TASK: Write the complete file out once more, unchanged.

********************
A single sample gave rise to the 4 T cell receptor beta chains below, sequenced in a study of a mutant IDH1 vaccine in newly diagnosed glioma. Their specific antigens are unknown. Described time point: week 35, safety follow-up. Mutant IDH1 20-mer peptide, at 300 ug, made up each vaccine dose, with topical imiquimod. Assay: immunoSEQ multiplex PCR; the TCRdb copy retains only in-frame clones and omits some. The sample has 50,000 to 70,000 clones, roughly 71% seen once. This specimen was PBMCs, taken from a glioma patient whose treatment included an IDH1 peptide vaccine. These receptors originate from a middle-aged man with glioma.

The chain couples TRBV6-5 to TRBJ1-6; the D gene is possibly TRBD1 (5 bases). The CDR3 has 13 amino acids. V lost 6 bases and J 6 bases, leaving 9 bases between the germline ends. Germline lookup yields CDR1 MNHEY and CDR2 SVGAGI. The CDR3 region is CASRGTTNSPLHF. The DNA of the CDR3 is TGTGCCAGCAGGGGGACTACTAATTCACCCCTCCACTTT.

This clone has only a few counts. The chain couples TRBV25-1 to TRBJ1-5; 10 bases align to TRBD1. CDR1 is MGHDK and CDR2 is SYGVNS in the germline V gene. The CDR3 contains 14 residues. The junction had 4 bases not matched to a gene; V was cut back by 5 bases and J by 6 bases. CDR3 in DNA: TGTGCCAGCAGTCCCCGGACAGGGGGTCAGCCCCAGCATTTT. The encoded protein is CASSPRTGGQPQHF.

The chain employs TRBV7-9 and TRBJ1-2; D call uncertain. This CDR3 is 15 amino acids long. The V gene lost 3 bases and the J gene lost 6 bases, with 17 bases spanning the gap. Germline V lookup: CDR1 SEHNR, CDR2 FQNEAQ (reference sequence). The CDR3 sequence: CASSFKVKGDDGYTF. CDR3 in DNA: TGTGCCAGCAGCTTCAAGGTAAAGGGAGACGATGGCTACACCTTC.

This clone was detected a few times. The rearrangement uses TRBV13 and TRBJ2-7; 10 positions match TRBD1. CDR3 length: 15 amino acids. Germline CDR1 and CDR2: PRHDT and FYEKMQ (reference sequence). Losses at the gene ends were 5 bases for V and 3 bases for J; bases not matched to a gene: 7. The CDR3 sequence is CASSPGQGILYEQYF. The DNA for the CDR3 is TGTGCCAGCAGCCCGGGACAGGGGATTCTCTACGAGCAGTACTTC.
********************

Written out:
A single sample gave rise to the 4 T cell receptor beta chains below, sequenced in a study of a mutant IDH1 vaccine in newly diagnosed glioma. Their specific antigens are unknown. Described time point: week 35, safety follow-up. Mutant IDH1 20-mer peptide, at 300 ug, made up each vaccine dose, with topical imiquimod. Assay: immunoSEQ multiplex PCR; the TCRdb copy retains only in-frame clones and omits some. The sample has 50,000 to 70,000 clones, roughly 71% seen once. This specimen was PBMCs, taken from a glioma patient whose treatment included an IDH1 peptide vaccine. These receptors originate from a middle-aged man with glioma.

The chain couples TRBV6-5 to TRBJ1-6; the D gene is possibly TRBD1 (5 bases). The CDR3 has 13 amino acids. V lost 6 bases and J 6 bases, leaving 9 bases between the germline ends. Germline lookup yields CDR1 MNHEY and CDR2 SVGAGI. The CDR3 region is CASRGTTNSPLHF. The DNA of the CDR3 is TGTGCCAGCAGGGGGACTACTAATTCACCCCTCCACTTT.

This clone has only a few counts. The chain couples TRBV25-1 to TRBJ1-5; 10 bases align to TRBD1. CDR1 is MGHDK and CDR2 is SYGVNS in the germline V gene. The CDR3 contains 14 residues. The junction had 4 bases not matched to a gene; V was cut back by 5 bases and J by 6 bases. CDR3 in DNA: TGTGCCAGCAGTCCCCGGACAGGGGGTCAGCCCCAGCATTTT. The encoded protein is CASSPRTGGQPQHF.

The chain employs TRBV7-9 and TRBJ1-2; D call uncertain. This CDR3 is 15 amino acids long. The V gene lost 3 bases and the J gene lost 6 bases, with 17 bases spanning the gap. Germline V lookup: CDR1 SEHNR, CDR2 FQNEAQ (reference sequence). The CDR3 sequence: CASSFKVKGDDGYTF. CDR3 in DNA: TGTGCCAGCAGCTTCAAGGTAAAGGGAGACGATGGCTACACCTTC.

This clone was detected a few times. The rearrangement uses TRBV13 and TRBJ2-7; 10 positions match TRBD1. CDR3 length: 15 amino acids. Germline CDR1 and CDR2: PRHDT and FYEKMQ (reference sequence). Losses at the gene ends were 5 bases for V and 3 bases for J; bases not matched to a gene: 7. The CDR3 sequence is CASSPGQGILYEQYF. The DNA for the CDR3 is TGTGCCAGCAGCCCGGGACAGGGGATTCTCTACGAGCAGTACTTC.